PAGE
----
Summit County’s COVID cases, breakthrough cases on the rise

Health officials point to the delta variant, increased visitors for the troubling figures

Dr. Christy Murphy, a veterinarian at Buffalo Mountain Animal Hospital, administers a COVID-19 vaccine to Elsa Aguirre during a drive-thru clinic at the Summit Stage bus depot in Frisco on Friday, March 19, 2021.
Photo by Jason Connolly / Jason Connolly Photography

As the delta variant makes its way through communities across the nation and state of Colorado, officials are urgently encouraging individuals to get vaccinated and that everyone, including vaccinated individuals, should now be wearing a mask in public indoor spaces. Among those spreading the new message is Summit County Public Health Director Amy Wineland.

During a Summit County Board of Health meeting on Friday, July 30, Wineland gave an update about the risk of the virus in the community. In general, Wineland warned that the delta variant is likely the main strain present both in the community and the state, and that despite the county’s 78% vaccination rate, the variant is causing an increase in cases, including breakthrough cases.

Wineland said the resort communities are experiencing an increase in cases more so than the rest of the state, and that Summit County’s rate is increasing at a higher rate than others.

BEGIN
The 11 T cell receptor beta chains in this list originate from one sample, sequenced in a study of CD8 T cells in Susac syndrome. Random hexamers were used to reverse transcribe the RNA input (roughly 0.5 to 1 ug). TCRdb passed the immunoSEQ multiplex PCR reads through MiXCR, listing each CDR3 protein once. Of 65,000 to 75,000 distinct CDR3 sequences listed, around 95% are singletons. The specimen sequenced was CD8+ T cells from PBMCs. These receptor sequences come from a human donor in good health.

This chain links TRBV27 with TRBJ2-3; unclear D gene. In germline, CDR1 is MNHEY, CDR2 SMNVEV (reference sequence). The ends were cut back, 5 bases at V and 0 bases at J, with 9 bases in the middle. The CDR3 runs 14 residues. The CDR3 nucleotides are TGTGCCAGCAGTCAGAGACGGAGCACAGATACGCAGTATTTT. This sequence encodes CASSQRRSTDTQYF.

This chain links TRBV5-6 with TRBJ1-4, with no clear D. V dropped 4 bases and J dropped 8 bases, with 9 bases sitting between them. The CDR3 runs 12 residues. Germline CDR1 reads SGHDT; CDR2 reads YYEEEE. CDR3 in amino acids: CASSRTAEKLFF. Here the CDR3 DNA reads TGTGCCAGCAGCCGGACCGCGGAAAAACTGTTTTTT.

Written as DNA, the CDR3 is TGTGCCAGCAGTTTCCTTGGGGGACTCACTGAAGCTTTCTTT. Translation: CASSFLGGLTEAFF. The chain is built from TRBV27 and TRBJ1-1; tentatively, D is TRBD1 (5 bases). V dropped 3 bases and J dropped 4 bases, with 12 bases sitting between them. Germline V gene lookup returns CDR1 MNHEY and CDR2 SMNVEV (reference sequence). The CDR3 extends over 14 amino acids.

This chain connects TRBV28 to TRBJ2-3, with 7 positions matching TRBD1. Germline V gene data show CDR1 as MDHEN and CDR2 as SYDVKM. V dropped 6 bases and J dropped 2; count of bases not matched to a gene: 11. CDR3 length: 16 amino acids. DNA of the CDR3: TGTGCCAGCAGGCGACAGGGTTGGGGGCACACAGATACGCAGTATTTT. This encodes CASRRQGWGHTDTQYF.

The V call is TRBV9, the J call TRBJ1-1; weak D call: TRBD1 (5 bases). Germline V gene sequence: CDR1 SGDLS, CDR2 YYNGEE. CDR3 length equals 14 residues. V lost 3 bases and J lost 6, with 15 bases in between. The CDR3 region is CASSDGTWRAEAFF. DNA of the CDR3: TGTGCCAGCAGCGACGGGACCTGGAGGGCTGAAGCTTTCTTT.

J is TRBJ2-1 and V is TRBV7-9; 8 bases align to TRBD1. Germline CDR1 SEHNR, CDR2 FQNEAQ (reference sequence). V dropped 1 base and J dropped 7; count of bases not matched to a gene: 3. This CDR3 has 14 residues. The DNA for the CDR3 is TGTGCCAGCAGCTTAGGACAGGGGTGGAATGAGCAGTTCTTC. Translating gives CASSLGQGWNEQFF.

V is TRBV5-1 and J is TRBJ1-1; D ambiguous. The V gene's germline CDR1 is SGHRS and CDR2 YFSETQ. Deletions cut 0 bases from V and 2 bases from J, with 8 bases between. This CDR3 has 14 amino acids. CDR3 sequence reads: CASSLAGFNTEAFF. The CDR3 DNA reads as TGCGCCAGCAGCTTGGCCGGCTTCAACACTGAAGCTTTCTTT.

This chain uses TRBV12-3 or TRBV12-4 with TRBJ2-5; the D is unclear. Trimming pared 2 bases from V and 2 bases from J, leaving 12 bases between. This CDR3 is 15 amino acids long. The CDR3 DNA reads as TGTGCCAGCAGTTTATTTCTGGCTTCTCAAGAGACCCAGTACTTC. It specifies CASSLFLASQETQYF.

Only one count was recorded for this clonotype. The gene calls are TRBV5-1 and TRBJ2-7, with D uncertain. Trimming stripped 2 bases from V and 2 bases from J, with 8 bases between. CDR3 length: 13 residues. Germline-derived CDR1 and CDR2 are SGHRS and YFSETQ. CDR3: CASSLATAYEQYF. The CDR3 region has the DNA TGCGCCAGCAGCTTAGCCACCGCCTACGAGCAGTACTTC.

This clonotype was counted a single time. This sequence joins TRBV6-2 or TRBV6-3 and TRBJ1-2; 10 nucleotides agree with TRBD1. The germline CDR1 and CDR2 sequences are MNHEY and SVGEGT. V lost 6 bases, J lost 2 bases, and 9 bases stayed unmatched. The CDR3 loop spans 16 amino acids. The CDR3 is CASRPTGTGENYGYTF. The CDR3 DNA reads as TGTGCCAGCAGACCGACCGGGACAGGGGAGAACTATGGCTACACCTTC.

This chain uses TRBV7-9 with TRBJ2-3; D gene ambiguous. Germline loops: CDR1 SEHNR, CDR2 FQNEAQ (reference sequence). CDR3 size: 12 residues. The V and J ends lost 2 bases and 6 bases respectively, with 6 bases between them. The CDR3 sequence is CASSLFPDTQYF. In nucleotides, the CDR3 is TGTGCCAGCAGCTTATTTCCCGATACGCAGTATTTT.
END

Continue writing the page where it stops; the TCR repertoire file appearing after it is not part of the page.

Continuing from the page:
Currently, Summit County’s seven-day incidence date is about 237 cases per 100,000 residents and this rate is increasing. For reference, as of June 26, the county’s incidence rate was 20 per 100,000 residents.

“Things have taken a turn for the worst and we are seeing COVID across the country, especially with the delta variant, get out of control,” said Summit County Commissioner Elisabeth Lawrence.

According to the Colorado Department of Health and Environment, the county has the fourth highest vaccination rate. About 78% of the county’s population is fully vaccinated and about 86% of the population has received at least one dose. What’s contributing to these high case numbers? Wineland said it’s the high number of visitors visiting the county.

By the numbers

New cases this week: 90

Seven day cumulative incidence rate: 235.7

Hospital occupancy: 35.3%

New hospitalizations this week: 0

Vaccination rate: 77.7% of residents are fully vaccinated. 85.9% have received at least one dose.

Source: Summit County Public Health

Wineland reported that since July 4, the county has averaged almost three visitors per resident and that the county is tied with San Miguel County for the highest number of visitors. The data also means Summit County sees 50% more visitors than Pitkin, Gunnison and Grand Counties and almost triple the amount of visitors going to Routt and Eagle counties.

According to the data Wineland presented, Summit County was the most visited county in the state in terms of overnight visitors per local resident.

The county is seeing visitors from the state, but it’s also seeing many visitors from states with lower vaccination rates such as Texas, Nebraska and Missouri. This is largely impacting the increase in cases within the county.